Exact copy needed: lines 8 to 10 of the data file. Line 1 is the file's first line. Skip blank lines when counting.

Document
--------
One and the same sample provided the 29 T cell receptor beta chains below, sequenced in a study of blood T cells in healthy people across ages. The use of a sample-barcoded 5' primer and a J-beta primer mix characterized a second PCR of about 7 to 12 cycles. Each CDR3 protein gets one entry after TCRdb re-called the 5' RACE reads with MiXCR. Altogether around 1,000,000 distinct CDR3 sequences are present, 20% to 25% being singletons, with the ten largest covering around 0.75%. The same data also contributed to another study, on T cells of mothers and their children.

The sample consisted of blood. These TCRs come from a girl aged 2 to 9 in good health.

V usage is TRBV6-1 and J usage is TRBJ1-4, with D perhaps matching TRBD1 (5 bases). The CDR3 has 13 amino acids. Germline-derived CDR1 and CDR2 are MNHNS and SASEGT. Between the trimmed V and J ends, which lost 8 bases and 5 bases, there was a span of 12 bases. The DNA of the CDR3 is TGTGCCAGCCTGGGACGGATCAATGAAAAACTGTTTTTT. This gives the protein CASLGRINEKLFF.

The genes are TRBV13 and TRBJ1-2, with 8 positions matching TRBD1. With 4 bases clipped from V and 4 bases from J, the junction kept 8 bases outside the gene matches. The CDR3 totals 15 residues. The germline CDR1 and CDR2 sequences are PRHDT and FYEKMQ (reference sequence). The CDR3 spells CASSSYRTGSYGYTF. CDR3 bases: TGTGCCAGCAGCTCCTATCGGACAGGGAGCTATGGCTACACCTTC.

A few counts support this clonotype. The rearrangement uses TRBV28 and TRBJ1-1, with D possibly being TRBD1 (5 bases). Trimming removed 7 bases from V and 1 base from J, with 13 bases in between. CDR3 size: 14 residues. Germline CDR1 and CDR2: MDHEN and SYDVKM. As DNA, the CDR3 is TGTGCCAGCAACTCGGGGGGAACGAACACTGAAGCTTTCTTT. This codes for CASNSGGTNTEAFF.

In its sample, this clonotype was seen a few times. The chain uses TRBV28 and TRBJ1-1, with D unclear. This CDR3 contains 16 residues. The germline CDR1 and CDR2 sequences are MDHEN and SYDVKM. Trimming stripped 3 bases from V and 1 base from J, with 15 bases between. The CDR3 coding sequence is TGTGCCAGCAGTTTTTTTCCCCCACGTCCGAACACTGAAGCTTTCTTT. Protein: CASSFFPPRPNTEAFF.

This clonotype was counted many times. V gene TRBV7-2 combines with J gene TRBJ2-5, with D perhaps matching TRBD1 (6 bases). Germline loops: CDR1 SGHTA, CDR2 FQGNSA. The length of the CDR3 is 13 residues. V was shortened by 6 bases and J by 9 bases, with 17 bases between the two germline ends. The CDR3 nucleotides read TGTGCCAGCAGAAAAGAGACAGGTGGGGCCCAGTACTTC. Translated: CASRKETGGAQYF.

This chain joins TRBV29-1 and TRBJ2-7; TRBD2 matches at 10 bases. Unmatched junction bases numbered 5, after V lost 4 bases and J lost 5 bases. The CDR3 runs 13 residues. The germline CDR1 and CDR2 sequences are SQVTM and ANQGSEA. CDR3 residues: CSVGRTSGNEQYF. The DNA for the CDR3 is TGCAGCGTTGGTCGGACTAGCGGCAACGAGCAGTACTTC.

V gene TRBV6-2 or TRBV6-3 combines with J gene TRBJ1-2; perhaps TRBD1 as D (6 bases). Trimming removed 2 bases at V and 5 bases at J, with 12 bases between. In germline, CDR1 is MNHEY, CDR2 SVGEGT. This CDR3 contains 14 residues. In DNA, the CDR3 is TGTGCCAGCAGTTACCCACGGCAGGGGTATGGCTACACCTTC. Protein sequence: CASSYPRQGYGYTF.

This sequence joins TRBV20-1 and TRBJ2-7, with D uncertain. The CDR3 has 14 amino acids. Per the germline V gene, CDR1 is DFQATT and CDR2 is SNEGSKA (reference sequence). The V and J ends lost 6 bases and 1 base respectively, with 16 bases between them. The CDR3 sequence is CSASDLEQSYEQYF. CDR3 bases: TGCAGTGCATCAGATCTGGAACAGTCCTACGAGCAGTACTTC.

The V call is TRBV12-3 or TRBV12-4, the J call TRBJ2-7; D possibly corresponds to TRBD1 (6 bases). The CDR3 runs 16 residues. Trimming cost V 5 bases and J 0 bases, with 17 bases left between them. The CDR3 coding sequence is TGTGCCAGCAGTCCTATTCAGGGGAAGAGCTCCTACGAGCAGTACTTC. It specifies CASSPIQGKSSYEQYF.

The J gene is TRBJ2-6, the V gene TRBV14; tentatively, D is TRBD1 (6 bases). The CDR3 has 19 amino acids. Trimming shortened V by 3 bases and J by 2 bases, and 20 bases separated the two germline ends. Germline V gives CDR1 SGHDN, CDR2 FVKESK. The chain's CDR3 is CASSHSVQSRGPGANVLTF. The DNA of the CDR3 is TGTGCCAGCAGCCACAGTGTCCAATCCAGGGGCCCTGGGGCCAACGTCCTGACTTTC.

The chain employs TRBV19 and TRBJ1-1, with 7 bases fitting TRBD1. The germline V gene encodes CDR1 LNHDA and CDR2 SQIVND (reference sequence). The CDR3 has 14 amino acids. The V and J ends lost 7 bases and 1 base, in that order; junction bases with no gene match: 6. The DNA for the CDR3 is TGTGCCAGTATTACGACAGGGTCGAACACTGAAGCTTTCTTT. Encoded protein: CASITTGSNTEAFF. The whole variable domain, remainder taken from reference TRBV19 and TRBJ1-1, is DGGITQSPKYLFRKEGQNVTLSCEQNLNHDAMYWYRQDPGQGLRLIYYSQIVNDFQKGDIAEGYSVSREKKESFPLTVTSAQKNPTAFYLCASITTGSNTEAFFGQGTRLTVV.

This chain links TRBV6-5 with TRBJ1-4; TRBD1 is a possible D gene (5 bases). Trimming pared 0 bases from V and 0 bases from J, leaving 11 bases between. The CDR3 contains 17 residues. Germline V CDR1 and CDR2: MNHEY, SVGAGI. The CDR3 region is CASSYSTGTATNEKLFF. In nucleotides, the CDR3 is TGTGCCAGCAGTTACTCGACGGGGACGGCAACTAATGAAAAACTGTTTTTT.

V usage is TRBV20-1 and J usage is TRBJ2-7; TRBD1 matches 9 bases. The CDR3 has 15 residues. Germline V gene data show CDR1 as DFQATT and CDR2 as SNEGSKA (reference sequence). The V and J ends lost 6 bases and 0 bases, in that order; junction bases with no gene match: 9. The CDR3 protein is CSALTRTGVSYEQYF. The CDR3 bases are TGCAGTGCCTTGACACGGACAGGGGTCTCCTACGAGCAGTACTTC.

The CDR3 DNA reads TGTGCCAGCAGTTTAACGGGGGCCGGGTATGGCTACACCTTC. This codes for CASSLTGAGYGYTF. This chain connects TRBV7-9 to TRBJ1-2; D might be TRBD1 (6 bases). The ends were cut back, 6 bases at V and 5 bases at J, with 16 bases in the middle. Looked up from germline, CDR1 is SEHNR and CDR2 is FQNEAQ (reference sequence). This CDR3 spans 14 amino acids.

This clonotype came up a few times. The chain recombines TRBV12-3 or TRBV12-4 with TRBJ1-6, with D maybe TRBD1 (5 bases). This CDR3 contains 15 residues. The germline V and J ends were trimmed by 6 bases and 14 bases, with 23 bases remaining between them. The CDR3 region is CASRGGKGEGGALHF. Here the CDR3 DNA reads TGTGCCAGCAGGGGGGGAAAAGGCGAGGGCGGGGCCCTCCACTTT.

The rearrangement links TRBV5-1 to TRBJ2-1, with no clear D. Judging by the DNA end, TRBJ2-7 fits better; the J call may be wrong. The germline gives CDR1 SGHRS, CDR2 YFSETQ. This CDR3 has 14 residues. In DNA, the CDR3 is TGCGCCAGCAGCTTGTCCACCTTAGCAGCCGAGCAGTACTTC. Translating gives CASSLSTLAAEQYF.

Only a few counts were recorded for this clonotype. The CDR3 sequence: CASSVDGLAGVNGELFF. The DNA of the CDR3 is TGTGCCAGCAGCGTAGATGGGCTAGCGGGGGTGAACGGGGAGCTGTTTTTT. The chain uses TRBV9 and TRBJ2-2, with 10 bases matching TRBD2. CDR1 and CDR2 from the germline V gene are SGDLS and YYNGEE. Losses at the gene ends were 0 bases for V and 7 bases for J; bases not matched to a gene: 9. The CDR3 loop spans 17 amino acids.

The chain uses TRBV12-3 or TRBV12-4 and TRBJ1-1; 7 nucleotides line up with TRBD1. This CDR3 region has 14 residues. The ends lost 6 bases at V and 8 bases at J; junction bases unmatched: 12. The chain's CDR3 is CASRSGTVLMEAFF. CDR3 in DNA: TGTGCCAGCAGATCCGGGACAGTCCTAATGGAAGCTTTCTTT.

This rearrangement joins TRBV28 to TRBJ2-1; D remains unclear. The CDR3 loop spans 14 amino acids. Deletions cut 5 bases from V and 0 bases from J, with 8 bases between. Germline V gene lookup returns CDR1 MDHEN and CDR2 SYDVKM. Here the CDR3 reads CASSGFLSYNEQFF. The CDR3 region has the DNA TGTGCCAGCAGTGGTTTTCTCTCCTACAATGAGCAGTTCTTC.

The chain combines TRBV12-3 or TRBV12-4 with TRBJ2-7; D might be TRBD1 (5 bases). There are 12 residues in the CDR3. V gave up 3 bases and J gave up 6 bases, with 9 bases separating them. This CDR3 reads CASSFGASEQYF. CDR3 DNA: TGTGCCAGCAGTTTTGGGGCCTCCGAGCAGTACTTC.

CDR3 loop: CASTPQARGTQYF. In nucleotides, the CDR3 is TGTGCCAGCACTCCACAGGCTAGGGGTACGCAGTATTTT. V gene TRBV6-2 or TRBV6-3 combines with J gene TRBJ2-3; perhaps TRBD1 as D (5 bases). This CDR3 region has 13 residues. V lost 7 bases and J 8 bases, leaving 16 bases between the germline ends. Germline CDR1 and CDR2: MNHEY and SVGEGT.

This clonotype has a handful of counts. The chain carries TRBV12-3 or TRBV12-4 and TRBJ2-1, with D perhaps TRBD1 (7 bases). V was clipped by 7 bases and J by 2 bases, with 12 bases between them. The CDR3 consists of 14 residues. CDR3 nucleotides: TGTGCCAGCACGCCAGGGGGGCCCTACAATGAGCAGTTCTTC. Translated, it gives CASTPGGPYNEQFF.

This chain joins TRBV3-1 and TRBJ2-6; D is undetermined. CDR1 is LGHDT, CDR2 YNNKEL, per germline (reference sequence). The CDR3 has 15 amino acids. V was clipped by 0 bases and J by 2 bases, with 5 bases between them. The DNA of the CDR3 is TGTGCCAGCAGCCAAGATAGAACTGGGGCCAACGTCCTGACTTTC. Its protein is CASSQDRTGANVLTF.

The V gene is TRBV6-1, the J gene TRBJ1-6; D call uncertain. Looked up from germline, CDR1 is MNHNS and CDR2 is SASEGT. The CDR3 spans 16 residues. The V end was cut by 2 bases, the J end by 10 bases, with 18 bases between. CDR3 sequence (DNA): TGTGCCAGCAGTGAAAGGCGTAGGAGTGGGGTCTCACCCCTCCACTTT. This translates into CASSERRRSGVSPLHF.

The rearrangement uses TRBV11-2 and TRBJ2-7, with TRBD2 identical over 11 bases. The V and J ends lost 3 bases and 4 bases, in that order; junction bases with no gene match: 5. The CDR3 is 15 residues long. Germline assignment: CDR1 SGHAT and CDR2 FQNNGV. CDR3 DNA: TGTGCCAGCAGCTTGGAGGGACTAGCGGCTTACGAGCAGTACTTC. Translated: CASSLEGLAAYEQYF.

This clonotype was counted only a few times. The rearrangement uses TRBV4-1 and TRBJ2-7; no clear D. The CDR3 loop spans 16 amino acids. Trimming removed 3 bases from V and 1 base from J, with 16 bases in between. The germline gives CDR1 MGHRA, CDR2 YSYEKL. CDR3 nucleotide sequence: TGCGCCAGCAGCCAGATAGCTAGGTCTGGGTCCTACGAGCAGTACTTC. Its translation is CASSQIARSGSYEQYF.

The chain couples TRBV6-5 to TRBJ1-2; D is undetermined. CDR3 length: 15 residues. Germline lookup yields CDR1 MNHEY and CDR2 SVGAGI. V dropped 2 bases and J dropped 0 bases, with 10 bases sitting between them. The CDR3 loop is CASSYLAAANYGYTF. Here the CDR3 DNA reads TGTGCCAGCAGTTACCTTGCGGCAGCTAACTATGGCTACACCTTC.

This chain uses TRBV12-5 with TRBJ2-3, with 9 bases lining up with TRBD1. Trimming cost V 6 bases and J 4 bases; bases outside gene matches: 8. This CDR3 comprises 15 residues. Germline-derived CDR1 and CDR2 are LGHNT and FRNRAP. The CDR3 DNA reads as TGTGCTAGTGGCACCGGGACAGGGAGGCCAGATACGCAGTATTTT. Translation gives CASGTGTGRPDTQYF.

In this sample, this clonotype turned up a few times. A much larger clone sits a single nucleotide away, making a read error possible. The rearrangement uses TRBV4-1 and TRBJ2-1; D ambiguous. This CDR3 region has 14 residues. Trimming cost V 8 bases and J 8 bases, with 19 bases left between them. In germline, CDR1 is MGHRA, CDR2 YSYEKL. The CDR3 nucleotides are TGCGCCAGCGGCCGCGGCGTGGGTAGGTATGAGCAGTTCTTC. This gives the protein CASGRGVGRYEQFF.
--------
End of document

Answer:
This chain joins TRBV29-1 and TRBJ2-7; TRBD2 matches at 10 bases. Unmatched junction bases numbered 5, after V lost 4 bases and J lost 5 bases. The CDR3 runs 13 residues. The germline CDR1 and CDR2 sequences are SQVTM and ANQGSEA. CDR3 residues: CSVGRTSGNEQYF. The DNA for the CDR3 is TGCAGCGTTGGTCGGACTAGCGGCAACGAGCAGTACTTC.

V gene TRBV6-2 or TRBV6-3 combines with J gene TRBJ1-2; perhaps TRBD1 as D (6 bases). Trimming removed 2 bases at V and 5 bases at J, with 12 bases between. In germline, CDR1 is MNHEY, CDR2 SVGEGT. This CDR3 contains 14 residues. In DNA, the CDR3 is TGTGCCAGCAGTTACCCACGGCAGGGGTATGGCTACACCTTC. Protein sequence: CASSYPRQGYGYTF.

This sequence joins TRBV20-1 and TRBJ2-7, with D uncertain. The CDR3 has 14 amino acids. Per the germline V gene, CDR1 is DFQATT and CDR2 is SNEGSKA (reference sequence). The V and J ends lost 6 bases and 1 base respectively, with 16 bases between them. The CDR3 sequence is CSASDLEQSYEQYF. CDR3 bases: TGCAGTGCATCAGATCTGGAACAGTCCTACGAGCAGTACTTC.